Category: Publication

Resource Category Topic Type
Carsey Perspectives: Meeting Farmers Where They Are
This case study provides an overview of Ziweto Enterprises, a social venture using franchising methodology to scale its growth. The goal of this study is to present a clear picture of how the starting stages of a social franchise can expand and thrive in a developing country such as Malawi. By discussing Ziweto’s history, business model, operations, challenges, successes, decision-making process, social impact, and projected future, this case study aims to provide insight into the application of business format franchising to address social problems.
Changemaker Collaborative Community Development, Economic Development, Employment, Entrepreneurship Publication
Carsey Perspectives: New Hampshire's Electricity Future
May 2017 update PointLogic Energy, a source for natural gas pipeline flow and capacity in the original report, has recently updated its models for calculating natural gas flow in the Tennessee Gas Pipeline in New England. This model update has resulted in significant changes to their previous estimates. Most importantly, data obtained from PointLogic Energy in December 2016 supported the finding that overall net gas flow in the “Tennessee Gas Pipeline: NY to MA” was from Massachusetts to New York from 2013–2016; their revised models indicate a net flow during the same period from New York to Massachusetts. To be conservative, we have removed analysis of natural gas pipeline flow and capacity from this report that relied on the original data obtained from PointLogic Energy. Instead, we use estimates of natural gas pipeline flow and capacity published in a 2014 ICF International report that was commissioned by ISO New England (Exhibit 2-3, pp. 12)a and information provided by the U.S. Energy Information Administration.b a ICF International, “Assessment of New England’s Natural Gas Pipeline Capacity to Satisfy Short and Near-Term Electric Generation Needs: Phase II,” 2014 . b U.S. Energy Information Administration, “U.S. State-to-State Capacity,” updated 12/31/2015; U.S. Energy Information Administration, “New England Natural Gas Pipeline Capacity Increases for the First Time Since 2010,” December 6, 2016 (see endnote 15). Download the revised publication. Download the previous version of this publication.
Community, Environment, and Climate Change, New Hampshire Energy, Infrastructure, New Hampshire Publication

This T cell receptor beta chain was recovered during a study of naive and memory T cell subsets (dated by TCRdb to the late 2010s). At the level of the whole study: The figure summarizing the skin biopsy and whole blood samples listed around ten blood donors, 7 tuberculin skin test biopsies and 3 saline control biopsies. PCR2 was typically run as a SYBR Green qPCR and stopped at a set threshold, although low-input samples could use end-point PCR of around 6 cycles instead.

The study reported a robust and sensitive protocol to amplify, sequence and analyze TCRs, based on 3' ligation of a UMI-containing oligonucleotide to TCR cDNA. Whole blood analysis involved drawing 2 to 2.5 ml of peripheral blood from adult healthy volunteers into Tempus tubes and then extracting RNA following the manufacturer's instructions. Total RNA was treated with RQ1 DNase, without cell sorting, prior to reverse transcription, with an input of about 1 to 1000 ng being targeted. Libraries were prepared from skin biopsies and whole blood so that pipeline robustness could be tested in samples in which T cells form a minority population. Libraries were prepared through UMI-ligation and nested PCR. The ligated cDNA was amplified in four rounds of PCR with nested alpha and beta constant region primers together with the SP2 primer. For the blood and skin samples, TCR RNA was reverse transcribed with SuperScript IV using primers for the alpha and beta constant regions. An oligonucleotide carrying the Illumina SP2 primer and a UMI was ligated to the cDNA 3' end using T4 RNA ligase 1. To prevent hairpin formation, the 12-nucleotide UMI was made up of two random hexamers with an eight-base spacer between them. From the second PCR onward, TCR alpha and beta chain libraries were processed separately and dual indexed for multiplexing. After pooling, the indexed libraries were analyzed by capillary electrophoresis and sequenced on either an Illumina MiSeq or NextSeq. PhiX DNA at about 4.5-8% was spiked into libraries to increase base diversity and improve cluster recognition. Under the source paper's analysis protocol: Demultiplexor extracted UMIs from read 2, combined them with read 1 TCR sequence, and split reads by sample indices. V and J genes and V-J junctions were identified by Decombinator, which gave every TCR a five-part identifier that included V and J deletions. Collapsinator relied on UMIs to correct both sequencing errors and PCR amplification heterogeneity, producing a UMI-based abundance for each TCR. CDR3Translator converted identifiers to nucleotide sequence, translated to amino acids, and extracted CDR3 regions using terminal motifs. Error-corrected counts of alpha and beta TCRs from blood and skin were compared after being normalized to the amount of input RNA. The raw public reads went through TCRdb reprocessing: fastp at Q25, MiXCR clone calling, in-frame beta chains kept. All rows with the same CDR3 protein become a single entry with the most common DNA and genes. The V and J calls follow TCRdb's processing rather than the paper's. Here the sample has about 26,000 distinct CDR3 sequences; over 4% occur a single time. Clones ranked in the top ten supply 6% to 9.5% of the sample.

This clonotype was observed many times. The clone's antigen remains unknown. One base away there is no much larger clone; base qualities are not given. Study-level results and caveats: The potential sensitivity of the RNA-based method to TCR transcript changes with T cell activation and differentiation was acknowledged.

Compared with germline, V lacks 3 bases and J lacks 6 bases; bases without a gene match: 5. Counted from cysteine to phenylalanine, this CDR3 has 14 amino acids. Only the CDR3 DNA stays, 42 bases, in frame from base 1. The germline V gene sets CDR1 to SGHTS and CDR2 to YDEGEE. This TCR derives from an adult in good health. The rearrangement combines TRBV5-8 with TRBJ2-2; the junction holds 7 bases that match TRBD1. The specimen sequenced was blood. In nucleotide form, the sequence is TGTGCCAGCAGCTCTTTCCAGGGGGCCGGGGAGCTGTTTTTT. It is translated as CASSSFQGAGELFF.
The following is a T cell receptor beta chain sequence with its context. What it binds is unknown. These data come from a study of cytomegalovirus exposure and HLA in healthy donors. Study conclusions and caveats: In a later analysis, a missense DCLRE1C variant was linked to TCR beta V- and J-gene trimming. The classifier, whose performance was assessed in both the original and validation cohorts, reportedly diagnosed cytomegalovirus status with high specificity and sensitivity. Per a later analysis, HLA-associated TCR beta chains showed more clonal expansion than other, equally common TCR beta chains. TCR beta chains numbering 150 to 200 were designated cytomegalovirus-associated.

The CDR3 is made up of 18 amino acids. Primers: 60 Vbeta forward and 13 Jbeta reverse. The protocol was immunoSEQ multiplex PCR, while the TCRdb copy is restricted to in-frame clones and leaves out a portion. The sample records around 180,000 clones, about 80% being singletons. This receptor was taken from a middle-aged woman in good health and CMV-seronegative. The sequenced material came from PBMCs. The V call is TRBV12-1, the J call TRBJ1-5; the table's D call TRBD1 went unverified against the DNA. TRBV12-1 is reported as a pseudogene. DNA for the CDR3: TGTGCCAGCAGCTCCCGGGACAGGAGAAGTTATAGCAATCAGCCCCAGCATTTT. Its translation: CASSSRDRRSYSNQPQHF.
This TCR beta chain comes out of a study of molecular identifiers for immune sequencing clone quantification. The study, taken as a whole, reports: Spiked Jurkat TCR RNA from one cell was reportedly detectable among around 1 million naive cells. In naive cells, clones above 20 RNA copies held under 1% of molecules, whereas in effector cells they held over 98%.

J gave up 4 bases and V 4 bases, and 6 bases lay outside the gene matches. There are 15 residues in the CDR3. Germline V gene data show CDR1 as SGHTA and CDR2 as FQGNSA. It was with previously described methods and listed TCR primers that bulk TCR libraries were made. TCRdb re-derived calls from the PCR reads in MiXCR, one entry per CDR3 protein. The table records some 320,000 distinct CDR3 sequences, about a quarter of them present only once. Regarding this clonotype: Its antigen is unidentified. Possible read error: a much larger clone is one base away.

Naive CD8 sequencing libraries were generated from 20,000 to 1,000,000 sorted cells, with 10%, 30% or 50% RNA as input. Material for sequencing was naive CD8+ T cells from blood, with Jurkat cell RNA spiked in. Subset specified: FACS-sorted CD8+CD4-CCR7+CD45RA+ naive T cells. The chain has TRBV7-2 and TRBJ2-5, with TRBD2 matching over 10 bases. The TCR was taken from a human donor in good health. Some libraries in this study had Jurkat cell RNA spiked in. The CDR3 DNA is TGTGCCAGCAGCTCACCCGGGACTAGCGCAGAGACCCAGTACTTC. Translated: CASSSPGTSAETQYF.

Carsey Perspectives: Polling and the New Hampshire Primary
As of this writing, the New Hampshire primary is scheduled to take place in just about two months—on Tuesday, February 9, just eight days after the first nomination contest, the Iowa caucuses. Numerous polls have already told us what the voters are contemplating “if the election were held today.” In interpreting what the polls mean for the actual primary election, however, we need to take into consideration several caveats.
New Hampshire New Hampshire, Politics and Elections Publication
Carsey Perspectives: Saving Salt, Protecting Watersheds, in Winter Road Maintenance
Every winter, the surface of the earth in the northern United States becomes considerably more salty. The reason is, for availability, cost, and effectiveness, nothing beats salt-based deicers for keeping roadways clear of ice. But the effects of road salt on aquatic ecosystems, freshwater drinking supplies, infrastructure, and vehicles is significant. When chlorides get into groundwater, it can be very difficult to get them out. They do not biodegrade over time, and the accumulation in soils can be retained for decades.1 As few as 50 pounds of salt can contaminate 10,000 gallons of water.2 The New Hampshire Department of Environmental Services estimates that there are almost 50 chloride-impaired watersheds within the state, and it lists over 100 of the state’s drinking water sources as contaminated due to chlorides.3 Groundwater experts suggest that the chloride problem may be much larger than we know, due to limited testing and the cumulative impact of the chemical. Therefore, given what we know about the harmful effects of salt, it makes sense to use it sparingly. But as any homeowner who has tossed it on a sidewalk knows, it is hard to estimate the right amount to use and, if anything, we err on the side of caution, resulting in liberal applications. Municipalities have an even tougher time getting it right. A public works department must deploy dozens or hundreds of spreaders, managing them so they do not miss a road and adjusting their management approach to accommodate changing temperatures and the unique weather fluctuations of each winter event. When trucks are moving through complex road systems it can be challenging for operators to know the last time deicing material was applied to a particular surface. When in doubt, operators apply more material. It was in seeing that there was significant opportunity for innovation within the winter road maintenance industry that I decided to launch a company where we could work to help address some of the industry’s challenges. In 2012, I launched the New Hampshire based company, Sensible Spreader Technologies LLC (SST), and we are currently helping municipalities and private contractors increase efficiency, increase safety, and reduce deicer waste by showing operators in real time what’s been covered and what hasn’t. SST’s Coverage Indication Technology (CIT) uses mobile devices, wireless sensors, cloud computing, and real-time electronic maps to show operators the concurrent locations of other vehicles in the fleet and the plowing and deicing operations that have taken place over specific intervals. SST developed this technology after measuring the regular occurrence of material-based overlap within short time durations at multiple municipal locations. Material-based overlap occurs when operators reapply material in areas that have already received sufficient quantities of deicing material. We observed that the highest likelihood for overlap occurred in and around grid-type infrastructure, typical of urban environments, but overlap was also observed in rural settings.